An alternative X-Z axis carriage was designed to be more easily aligned, give more Z-axis travel, be stiffer, reduce complexity for easier assembly, and reduce parts count when compared to the original.
Alternative X-Z carriage
While it succeeds in these goals, it requires more attention in its post-processing than the original design.
Alternative (L) and original (R) X-Z carriages together.
Easier alignment is achieved by having a monolithic structure encompassing the sleeves for all six Z-axis bearings and its three shafts.
The new design yields approximately 1 inch (~25mm) more Z-travel. The parts count was reduced from thirteen to four and the number of fasteners, from 28 to 10.
However, post-processing the new design is more demanding. In that the bearing-capture sleeves are fixed, the main component of the z_carriage—the bearing-sleeves—must be printed such that the three bearings closest to the x_carriage must be in near-perfect axial alignment with their correspondent bearings above, which share the same shafts. This means there can be no “shifting” of layers during the print—a common problem with printers set up to be “close-enough” in operation.
The other demand the alternative carriage makes is that the bearing sleeves must be carefully drilled out to a fairly tight tolerance. While this can be marginally done with careful hand-held drilling, a drill-press is a better, surer, arrangement.
Additional tools are also needed. The progressive drilling out of the bearing sleeves requires three drills, two of them in inch sizes and one in metric. The drills—in progressive-drilling order—are 9/16”, 15mm, and 19/32.” With the exception of the 9/16” drill-bit (in countries using the inch—imperial—system), the others can be a challenge to find. The reverse may be true in countries using the metric system. Ebay, Amazon, and AliExpress are your friends. If your drill accepts a maximum diameter drill-bit of 1/2” (12.7mm), pay attention to this fact when you are buying.
1. The x_carriage remains the same part as in the original design—although with three additional bosses and holes for the 6mm bolts. The x_carriage parts supplied will accommodate either original or alternate z_carriages.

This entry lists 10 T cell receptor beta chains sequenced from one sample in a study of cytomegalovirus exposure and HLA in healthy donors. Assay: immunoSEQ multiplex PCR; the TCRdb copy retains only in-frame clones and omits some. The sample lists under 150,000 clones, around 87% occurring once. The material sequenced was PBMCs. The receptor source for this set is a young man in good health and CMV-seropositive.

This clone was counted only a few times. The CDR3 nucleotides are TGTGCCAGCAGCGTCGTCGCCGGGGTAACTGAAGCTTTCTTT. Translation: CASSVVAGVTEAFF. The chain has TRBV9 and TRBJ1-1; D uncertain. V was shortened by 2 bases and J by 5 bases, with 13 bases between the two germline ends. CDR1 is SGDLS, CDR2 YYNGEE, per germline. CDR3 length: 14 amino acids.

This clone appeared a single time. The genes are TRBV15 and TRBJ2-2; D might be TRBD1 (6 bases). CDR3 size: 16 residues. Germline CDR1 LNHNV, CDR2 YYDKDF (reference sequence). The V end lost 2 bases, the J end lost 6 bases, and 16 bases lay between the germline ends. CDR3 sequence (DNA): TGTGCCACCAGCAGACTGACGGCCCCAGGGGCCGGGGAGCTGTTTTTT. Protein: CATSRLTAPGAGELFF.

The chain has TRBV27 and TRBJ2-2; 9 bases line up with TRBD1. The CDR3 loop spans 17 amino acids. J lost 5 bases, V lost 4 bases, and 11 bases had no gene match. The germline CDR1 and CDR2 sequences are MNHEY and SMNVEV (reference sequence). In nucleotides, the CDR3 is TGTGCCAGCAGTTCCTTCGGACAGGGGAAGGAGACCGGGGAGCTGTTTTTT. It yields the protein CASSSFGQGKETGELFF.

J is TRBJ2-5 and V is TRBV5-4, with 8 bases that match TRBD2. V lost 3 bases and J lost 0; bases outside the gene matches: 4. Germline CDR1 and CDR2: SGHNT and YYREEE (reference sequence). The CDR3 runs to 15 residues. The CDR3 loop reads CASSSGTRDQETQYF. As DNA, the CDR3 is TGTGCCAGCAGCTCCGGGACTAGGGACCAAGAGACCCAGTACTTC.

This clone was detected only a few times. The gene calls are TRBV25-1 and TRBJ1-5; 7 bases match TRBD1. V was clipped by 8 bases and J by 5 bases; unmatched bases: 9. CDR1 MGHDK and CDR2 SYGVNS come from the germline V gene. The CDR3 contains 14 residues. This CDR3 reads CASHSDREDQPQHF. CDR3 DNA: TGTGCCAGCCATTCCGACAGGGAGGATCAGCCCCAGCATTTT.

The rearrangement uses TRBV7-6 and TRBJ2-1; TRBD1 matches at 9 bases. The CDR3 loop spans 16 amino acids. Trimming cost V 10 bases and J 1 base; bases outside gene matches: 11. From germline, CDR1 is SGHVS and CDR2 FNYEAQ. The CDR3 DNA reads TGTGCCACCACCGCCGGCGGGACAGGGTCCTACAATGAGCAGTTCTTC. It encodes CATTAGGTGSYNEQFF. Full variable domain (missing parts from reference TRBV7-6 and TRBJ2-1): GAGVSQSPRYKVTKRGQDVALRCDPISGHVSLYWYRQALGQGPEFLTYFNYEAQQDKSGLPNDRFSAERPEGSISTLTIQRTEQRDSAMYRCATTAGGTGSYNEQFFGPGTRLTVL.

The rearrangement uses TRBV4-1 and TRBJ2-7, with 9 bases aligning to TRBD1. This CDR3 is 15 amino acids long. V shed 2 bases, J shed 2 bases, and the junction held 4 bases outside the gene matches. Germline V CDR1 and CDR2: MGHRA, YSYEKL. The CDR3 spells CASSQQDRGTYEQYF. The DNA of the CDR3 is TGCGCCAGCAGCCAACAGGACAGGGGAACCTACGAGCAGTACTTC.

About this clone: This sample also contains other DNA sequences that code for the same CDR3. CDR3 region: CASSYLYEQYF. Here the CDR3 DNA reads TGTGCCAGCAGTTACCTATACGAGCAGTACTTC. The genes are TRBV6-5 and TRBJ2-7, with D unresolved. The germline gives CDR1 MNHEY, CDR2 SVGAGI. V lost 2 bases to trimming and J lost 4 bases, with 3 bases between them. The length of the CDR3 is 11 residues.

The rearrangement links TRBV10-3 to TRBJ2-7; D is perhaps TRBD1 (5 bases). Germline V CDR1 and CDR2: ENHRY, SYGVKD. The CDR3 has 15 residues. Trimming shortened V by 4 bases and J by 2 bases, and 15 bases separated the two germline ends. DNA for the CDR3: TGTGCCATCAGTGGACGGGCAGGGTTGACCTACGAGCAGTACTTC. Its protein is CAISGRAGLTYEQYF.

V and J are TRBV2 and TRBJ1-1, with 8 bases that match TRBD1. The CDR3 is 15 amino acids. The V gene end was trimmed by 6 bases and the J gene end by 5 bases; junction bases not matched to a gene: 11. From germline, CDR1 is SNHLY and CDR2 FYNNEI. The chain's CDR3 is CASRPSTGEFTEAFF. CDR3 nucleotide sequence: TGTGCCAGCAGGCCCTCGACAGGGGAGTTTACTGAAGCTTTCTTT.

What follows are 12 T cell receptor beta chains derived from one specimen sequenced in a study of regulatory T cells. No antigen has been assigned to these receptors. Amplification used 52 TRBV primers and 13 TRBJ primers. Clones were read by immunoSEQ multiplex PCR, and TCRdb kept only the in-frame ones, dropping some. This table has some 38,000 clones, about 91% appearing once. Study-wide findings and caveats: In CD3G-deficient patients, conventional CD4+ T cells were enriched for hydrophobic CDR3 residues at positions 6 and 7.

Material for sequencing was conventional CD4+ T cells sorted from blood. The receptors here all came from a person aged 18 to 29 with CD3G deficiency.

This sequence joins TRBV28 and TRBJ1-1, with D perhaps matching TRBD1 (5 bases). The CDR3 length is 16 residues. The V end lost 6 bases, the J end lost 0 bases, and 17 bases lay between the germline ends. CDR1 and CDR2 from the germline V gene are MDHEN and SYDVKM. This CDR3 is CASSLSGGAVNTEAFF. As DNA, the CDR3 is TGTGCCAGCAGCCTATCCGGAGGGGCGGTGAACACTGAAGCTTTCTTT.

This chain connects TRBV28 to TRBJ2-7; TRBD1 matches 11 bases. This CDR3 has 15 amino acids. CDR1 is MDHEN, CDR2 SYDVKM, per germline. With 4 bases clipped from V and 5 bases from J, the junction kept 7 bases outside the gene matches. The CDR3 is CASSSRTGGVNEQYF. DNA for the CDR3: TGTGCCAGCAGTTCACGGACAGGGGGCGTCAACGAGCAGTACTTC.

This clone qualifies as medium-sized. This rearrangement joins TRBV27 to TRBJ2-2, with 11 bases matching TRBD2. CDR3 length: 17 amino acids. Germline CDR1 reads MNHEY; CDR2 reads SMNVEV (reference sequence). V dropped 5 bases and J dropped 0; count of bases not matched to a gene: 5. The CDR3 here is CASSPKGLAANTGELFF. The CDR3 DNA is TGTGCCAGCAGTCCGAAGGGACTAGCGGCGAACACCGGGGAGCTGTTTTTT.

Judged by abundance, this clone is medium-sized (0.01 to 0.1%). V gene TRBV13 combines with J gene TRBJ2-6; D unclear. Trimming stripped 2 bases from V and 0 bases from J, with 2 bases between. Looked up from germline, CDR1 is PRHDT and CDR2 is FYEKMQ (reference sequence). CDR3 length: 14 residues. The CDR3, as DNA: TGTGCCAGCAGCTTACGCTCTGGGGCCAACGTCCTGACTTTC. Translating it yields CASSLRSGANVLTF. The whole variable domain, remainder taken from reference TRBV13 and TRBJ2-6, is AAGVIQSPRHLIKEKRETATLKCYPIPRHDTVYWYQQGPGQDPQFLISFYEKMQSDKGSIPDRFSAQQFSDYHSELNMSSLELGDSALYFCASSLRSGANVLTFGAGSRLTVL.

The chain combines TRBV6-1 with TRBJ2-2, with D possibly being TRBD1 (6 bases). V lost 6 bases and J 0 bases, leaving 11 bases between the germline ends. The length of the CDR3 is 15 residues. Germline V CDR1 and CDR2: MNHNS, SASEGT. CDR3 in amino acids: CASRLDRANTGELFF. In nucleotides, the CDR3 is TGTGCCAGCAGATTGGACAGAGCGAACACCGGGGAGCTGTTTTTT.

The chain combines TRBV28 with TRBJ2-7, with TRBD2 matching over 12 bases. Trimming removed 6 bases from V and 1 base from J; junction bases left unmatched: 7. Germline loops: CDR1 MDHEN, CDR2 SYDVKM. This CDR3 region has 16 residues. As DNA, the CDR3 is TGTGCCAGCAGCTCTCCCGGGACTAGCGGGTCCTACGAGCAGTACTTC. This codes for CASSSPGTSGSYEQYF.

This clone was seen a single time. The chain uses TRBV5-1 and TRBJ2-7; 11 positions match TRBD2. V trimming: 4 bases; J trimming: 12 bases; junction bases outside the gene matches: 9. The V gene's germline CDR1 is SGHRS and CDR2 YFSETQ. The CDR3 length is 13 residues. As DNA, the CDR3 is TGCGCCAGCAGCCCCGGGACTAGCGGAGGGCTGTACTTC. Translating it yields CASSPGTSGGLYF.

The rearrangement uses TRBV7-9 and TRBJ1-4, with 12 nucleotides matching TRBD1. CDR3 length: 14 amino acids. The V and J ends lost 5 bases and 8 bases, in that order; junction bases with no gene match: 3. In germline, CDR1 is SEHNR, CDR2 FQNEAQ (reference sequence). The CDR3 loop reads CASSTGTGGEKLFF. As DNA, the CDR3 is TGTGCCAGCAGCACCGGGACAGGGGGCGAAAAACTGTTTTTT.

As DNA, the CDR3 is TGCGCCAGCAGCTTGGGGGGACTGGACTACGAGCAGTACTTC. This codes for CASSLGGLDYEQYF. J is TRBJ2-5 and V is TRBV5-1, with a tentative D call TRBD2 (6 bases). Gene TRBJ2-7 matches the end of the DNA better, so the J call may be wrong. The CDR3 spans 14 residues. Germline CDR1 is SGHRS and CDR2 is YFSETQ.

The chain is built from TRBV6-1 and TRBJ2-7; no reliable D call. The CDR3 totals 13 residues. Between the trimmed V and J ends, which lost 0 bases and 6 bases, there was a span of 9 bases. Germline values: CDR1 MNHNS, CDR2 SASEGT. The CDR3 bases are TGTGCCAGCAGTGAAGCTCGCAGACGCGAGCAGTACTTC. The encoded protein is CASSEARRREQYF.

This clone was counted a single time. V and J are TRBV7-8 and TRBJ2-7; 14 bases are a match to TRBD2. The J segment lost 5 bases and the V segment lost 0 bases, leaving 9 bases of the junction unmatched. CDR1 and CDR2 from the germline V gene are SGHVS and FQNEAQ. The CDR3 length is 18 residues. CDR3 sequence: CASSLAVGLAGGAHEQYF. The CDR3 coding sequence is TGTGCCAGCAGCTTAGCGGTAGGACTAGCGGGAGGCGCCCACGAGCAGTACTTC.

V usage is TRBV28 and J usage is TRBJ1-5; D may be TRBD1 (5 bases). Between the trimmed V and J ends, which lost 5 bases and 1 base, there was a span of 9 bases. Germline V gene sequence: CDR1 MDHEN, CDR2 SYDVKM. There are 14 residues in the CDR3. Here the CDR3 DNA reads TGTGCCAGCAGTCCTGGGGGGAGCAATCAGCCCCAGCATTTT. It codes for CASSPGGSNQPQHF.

NOTE: The alternate Z-carriage consists of two parts and three 6mm (or 1/4”) bolts and locknuts to fasten them together and to the x_carriage. The two parts are termed “z_carriage_alt” and “z_carriage_cap_alt.” The bolts used are M6x135mm (or 1/4” x 5 1/2” – 1/4” x 5 1/4” if you can get it) in length.
The z_carriage_alt part has three tunnels. Each tunnel has two diameters. At the tunnel ends the diameter accommodates the press-fitting of the bearings. Between the ends, the diameter is slightly smaller in order to constrain the bearings from moving axially, in case the press-fit was more of a slip-fit.
2. As in normal post-processing, get the two parts free from their respective brims, eliminate “drool” or other cruft left over from the printing, and drill out the holes.
3. The holes for the Z-axis shafts can be drilled out to between 9mm and 10mm (11/32” and 13/32”). these dimensions aren’t critical. They just need to be wide enough to allow the shafts to pass freely. (And narrow enough to discourage debris from falling in over time).
4. Holes for the 6mm (or 1/4”) bolts should be drilled out as “pass-through” holes—that is slightly larger than the bolt’s diameter. For 1/4” bolts, drill the holes out to 17/64”. For 6mm bolts use a 6.5mm drill.
5. Holes on the z_carriage_cap_alt for the plastic anti-backlash lead-nut are meant to secure the nut and should be drilled out to either 2.5mm or 7/64”—that is, as “locknuts.”